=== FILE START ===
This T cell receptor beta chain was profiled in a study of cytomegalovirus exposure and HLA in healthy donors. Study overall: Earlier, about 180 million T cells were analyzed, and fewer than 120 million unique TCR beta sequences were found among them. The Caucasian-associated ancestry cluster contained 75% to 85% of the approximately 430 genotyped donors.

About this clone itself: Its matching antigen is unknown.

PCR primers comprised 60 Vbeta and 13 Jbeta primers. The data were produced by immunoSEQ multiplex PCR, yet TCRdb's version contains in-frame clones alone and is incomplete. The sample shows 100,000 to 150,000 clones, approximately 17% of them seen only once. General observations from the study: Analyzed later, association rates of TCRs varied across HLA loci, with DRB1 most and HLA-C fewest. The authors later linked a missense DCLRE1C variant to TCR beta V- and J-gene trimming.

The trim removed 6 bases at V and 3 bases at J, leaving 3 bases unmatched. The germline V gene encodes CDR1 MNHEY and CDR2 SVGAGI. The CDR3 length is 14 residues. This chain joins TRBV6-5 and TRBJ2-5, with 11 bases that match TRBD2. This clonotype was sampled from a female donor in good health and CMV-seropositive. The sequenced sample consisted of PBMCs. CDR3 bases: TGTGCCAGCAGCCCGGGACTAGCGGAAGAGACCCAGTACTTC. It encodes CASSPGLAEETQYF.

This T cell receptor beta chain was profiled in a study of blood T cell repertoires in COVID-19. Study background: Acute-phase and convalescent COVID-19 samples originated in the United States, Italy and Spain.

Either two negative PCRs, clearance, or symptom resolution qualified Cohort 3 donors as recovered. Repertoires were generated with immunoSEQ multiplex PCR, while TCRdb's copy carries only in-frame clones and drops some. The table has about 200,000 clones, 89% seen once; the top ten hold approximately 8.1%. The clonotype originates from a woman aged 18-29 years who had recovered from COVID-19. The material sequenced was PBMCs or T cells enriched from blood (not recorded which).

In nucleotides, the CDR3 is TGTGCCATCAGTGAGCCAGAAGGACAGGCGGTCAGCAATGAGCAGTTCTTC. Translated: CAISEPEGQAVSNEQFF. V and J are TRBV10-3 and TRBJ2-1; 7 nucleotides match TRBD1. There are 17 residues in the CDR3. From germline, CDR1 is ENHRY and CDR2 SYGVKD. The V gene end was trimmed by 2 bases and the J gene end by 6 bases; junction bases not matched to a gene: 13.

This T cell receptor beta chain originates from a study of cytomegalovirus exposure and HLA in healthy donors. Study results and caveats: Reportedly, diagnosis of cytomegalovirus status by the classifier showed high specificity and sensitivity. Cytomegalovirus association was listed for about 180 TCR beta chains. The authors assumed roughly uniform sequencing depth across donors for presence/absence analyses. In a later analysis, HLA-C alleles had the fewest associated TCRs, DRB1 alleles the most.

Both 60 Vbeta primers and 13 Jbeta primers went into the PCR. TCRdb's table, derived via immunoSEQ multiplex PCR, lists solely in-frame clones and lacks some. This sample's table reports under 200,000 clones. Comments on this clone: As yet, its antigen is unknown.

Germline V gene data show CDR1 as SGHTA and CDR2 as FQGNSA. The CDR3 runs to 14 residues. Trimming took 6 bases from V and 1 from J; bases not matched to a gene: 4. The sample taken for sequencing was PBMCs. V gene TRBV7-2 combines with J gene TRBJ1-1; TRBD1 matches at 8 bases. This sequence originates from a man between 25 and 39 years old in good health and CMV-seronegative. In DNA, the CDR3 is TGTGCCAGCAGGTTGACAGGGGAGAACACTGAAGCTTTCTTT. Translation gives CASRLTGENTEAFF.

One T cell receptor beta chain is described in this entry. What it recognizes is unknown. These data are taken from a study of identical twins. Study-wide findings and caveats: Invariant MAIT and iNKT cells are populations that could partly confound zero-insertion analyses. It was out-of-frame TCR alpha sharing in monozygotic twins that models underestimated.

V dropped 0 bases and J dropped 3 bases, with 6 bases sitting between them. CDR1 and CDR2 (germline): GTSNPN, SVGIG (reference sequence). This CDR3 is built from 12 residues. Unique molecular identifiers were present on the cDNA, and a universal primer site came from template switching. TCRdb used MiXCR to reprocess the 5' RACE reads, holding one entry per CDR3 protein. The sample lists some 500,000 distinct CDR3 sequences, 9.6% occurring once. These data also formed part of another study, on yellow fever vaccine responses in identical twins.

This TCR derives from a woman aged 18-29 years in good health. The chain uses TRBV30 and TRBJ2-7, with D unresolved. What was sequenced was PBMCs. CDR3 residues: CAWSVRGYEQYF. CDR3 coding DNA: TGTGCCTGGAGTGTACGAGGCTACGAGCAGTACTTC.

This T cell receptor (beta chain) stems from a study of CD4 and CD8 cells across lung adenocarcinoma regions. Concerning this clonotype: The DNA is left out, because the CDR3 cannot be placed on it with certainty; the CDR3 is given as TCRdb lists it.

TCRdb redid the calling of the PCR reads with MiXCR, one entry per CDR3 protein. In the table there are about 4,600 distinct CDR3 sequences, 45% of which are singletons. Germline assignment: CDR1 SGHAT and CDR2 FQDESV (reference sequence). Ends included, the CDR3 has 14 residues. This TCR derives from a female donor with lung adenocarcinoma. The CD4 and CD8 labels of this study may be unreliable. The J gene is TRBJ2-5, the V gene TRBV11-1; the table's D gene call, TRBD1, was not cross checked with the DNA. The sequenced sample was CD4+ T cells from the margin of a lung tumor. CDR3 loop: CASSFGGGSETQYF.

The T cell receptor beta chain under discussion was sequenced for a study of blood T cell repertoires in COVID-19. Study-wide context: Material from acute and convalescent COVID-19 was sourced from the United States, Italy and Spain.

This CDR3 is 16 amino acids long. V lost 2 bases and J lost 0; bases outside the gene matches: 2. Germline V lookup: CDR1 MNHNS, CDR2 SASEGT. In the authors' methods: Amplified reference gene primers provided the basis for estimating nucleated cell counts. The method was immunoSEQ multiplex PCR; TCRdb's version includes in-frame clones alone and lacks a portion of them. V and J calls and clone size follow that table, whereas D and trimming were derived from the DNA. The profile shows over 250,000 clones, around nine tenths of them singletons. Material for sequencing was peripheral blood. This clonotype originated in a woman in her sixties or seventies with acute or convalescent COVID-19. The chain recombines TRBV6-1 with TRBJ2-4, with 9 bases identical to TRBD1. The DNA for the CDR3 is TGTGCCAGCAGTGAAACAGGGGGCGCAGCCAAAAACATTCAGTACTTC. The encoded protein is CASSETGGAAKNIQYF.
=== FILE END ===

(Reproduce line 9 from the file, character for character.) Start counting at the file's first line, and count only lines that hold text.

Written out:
Both 60 Vbeta primers and 13 Jbeta primers went into the PCR. TCRdb's table, derived via immunoSEQ multiplex PCR, lists solely in-frame clones and lacks some. This sample's table reports under 200,000 clones. Comments on this clone: As yet, its antigen is unknown.